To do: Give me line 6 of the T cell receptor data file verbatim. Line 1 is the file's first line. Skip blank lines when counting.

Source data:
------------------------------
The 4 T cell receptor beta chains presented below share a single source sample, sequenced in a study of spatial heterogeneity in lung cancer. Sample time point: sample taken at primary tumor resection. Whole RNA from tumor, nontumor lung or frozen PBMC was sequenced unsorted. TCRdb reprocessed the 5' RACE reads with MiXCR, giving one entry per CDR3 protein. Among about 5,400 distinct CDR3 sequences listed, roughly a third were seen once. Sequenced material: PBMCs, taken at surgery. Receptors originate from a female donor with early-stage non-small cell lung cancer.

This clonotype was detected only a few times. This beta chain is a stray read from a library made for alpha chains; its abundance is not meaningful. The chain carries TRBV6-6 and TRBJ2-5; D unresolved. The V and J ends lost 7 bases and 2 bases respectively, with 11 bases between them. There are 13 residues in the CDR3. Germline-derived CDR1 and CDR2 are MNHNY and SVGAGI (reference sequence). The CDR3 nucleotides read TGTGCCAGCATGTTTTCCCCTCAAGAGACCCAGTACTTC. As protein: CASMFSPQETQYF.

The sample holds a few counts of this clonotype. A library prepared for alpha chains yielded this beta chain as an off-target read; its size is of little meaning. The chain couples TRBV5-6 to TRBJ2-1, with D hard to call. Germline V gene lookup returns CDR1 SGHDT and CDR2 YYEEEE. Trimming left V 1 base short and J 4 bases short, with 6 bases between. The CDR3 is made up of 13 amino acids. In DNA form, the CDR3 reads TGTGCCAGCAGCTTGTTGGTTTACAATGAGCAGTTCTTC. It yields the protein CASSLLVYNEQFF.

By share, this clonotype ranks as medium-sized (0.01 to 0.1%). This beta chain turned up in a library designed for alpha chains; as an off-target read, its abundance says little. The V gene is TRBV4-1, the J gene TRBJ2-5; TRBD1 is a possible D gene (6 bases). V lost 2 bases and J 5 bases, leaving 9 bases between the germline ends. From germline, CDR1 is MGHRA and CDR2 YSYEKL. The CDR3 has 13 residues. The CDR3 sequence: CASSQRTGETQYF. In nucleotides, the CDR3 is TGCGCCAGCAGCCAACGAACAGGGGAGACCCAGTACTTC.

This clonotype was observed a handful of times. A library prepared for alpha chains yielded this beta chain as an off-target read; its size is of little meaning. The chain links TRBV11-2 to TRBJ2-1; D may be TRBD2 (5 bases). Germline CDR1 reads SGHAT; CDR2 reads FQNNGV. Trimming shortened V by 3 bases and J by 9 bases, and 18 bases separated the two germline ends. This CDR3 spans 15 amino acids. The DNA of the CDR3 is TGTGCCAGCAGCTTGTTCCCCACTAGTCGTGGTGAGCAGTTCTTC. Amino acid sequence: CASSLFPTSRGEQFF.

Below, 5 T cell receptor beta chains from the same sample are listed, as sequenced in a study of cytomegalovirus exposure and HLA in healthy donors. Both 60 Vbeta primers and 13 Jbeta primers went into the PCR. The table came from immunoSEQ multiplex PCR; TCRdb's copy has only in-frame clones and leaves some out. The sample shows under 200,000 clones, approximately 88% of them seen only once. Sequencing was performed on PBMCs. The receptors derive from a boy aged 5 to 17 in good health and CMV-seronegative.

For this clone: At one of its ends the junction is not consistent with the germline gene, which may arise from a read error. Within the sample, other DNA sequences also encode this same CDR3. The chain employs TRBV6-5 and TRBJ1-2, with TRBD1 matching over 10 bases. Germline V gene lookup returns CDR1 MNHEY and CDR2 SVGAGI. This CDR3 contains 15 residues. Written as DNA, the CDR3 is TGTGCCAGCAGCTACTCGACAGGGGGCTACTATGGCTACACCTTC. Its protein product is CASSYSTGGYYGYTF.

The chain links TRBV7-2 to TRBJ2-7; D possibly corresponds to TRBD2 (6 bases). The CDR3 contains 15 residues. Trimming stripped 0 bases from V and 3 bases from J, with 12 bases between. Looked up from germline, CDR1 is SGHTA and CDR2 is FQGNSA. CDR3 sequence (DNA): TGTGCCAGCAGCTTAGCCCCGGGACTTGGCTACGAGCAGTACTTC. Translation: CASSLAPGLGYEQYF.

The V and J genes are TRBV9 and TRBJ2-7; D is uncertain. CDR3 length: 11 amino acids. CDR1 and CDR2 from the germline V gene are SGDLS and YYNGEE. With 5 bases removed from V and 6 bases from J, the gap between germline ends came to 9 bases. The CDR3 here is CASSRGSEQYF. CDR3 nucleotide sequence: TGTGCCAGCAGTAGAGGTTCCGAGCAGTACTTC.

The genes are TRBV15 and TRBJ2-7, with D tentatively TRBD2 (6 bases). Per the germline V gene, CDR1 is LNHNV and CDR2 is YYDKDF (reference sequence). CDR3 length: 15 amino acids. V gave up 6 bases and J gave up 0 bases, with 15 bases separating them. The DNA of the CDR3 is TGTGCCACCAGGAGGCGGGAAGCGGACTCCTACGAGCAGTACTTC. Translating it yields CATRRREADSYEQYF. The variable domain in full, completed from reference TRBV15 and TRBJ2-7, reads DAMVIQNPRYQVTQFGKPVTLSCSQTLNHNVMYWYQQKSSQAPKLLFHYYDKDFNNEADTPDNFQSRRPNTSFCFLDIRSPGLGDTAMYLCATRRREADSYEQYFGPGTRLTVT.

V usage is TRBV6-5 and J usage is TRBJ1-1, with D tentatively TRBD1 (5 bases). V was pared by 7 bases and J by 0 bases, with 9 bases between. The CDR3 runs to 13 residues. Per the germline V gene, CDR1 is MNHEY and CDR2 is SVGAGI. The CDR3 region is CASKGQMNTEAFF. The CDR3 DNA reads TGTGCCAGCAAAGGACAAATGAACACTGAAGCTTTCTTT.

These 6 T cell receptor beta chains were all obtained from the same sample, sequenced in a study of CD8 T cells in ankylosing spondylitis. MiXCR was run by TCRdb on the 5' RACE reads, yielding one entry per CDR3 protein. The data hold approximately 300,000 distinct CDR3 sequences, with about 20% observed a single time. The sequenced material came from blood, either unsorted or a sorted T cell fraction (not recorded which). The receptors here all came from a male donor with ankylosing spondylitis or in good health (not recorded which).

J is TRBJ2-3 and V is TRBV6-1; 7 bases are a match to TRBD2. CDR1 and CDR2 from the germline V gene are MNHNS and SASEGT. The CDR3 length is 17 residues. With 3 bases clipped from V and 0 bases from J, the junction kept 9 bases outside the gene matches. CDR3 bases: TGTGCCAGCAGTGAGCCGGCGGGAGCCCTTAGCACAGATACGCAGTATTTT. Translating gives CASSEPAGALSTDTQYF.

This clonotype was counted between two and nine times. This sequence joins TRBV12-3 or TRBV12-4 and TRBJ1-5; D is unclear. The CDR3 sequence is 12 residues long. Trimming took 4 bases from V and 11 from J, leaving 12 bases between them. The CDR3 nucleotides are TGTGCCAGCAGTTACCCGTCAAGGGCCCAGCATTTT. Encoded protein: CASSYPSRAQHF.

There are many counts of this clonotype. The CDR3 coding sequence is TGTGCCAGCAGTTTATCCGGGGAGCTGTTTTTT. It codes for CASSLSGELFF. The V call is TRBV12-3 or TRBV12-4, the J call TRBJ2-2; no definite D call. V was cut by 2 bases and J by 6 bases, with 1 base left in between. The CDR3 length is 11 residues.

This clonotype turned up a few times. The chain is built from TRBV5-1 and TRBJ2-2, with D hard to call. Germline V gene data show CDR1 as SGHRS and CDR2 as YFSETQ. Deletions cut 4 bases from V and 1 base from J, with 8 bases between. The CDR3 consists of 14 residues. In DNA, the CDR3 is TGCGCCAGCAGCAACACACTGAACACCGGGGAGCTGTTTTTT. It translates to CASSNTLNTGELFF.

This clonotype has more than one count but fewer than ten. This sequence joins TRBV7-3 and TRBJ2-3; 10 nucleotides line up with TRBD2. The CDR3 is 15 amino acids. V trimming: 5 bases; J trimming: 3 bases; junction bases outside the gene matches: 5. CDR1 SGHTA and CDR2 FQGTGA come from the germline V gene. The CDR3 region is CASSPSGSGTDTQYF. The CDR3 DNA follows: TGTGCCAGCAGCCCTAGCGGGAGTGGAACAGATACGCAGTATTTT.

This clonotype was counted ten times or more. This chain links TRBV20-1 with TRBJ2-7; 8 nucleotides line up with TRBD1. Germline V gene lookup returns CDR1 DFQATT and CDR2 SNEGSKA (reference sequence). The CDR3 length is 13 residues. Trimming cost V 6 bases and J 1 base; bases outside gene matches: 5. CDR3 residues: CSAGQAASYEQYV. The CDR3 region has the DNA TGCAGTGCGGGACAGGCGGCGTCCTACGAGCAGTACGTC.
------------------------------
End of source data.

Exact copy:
Below, 5 T cell receptor beta chains from the same sample are listed, as sequenced in a study of cytomegalovirus exposure and HLA in healthy donors. Both 60 Vbeta primers and 13 Jbeta primers went into the PCR. The table came from immunoSEQ multiplex PCR; TCRdb's copy has only in-frame clones and leaves some out. The sample shows under 200,000 clones, approximately 88% of them seen only once. Sequencing was performed on PBMCs. The receptors derive from a boy aged 5 to 17 in good health and CMV-seronegative.